Plata et al v. Schwarzenegger et al

Filing 1462

ORDER by Judge John F. Moulds granting 1455 Plaintiffs' Motion to Compel deposition testimony of Matthew Cate. (tehlc3, COURT STAFF) (Filed on 9/10/2008)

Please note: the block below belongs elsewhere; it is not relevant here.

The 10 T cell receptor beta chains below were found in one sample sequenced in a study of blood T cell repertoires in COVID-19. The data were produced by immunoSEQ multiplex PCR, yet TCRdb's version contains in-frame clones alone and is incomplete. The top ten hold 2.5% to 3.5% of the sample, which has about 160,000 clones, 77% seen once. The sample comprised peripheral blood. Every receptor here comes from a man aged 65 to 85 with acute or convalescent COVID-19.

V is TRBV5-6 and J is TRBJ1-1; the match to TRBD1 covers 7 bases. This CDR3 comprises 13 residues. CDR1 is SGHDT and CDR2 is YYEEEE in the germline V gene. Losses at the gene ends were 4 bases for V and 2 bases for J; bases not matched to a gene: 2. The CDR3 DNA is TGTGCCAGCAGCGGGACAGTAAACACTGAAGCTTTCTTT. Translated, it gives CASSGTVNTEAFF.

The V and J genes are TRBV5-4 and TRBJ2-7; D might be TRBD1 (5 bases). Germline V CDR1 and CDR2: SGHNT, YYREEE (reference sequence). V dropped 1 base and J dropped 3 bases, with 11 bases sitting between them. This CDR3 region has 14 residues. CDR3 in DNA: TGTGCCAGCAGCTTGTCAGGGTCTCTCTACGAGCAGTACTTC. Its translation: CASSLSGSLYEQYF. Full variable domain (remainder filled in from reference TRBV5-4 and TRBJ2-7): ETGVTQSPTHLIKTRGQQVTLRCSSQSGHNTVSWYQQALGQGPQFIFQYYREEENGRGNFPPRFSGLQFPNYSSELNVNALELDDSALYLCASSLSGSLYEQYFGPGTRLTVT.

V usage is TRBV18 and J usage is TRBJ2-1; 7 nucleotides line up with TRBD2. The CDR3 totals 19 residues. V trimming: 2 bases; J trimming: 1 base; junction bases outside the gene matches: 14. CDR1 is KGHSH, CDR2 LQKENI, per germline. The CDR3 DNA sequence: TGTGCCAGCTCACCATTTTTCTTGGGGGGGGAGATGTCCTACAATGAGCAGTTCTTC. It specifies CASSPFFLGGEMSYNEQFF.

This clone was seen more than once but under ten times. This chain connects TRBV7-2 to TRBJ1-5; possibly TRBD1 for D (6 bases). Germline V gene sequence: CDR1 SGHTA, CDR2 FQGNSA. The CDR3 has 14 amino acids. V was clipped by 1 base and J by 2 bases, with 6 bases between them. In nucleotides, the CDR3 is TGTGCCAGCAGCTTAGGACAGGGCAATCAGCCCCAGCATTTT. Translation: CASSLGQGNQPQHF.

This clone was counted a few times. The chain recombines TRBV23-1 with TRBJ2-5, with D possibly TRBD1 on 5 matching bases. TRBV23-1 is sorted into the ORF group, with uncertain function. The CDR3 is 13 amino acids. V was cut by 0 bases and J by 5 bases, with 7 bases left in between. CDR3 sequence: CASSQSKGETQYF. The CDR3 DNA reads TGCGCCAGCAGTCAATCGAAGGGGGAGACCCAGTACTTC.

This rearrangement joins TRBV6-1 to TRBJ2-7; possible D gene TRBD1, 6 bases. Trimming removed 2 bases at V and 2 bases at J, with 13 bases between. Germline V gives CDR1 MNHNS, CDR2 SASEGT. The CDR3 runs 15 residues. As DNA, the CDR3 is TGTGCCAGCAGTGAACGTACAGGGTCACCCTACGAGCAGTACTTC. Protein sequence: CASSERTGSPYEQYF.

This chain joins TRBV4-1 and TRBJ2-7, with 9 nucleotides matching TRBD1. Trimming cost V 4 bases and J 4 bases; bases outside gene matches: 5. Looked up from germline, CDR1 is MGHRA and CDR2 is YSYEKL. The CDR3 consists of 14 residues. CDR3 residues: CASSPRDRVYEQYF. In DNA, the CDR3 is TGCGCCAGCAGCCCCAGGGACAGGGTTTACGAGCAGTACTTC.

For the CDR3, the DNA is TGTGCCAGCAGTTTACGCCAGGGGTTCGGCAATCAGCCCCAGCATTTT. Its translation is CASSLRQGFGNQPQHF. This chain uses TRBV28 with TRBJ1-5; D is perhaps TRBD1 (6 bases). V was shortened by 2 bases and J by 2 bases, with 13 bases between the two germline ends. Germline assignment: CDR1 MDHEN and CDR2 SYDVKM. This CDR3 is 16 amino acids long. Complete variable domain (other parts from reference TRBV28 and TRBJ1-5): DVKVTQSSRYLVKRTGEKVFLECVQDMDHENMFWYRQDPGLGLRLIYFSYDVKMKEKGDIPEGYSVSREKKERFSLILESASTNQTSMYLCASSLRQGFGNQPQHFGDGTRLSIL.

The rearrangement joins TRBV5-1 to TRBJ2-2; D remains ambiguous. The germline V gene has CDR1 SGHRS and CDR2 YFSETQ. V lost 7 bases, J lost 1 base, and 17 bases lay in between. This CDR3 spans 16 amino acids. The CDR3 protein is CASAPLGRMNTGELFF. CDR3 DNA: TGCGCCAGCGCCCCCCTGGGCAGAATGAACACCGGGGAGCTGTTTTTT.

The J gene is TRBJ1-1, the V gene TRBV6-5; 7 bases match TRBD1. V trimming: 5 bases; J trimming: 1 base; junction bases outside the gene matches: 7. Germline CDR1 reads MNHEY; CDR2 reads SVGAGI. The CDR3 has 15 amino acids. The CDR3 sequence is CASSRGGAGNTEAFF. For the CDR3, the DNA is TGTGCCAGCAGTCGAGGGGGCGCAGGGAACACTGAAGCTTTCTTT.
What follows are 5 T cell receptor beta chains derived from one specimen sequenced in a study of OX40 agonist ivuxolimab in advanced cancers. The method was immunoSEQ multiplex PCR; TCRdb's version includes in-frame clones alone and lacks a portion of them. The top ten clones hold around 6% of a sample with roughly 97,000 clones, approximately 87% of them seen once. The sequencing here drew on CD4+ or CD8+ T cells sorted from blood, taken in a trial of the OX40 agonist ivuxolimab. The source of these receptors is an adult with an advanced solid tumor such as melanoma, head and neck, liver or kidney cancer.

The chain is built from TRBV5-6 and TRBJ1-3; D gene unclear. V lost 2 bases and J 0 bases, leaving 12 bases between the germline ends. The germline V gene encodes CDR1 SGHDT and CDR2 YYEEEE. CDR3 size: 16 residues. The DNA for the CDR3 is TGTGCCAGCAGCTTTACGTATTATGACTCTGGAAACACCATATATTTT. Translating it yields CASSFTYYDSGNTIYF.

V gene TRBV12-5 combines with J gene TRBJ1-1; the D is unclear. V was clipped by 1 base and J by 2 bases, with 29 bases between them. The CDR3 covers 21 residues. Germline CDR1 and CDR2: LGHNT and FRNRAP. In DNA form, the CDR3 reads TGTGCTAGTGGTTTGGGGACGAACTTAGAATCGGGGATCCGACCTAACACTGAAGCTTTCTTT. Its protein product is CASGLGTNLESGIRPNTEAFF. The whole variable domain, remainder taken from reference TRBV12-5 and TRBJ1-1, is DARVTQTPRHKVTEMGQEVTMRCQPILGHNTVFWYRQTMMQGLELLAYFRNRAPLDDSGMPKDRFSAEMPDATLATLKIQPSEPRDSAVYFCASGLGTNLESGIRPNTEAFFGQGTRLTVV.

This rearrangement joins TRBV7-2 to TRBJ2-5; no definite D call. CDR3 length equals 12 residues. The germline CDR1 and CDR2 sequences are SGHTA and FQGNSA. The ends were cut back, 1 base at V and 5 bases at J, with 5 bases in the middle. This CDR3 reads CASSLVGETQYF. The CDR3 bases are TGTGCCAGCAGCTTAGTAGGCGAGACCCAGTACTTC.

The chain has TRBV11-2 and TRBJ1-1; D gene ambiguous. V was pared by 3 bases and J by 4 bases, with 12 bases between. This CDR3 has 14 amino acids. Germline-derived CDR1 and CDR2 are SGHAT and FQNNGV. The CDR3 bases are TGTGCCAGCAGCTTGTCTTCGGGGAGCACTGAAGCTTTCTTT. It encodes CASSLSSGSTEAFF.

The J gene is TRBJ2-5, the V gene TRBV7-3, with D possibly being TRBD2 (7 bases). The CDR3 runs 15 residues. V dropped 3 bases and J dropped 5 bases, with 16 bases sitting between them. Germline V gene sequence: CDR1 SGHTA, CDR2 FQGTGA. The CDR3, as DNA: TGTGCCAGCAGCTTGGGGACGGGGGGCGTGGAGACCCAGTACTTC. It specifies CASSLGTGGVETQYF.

Download PDF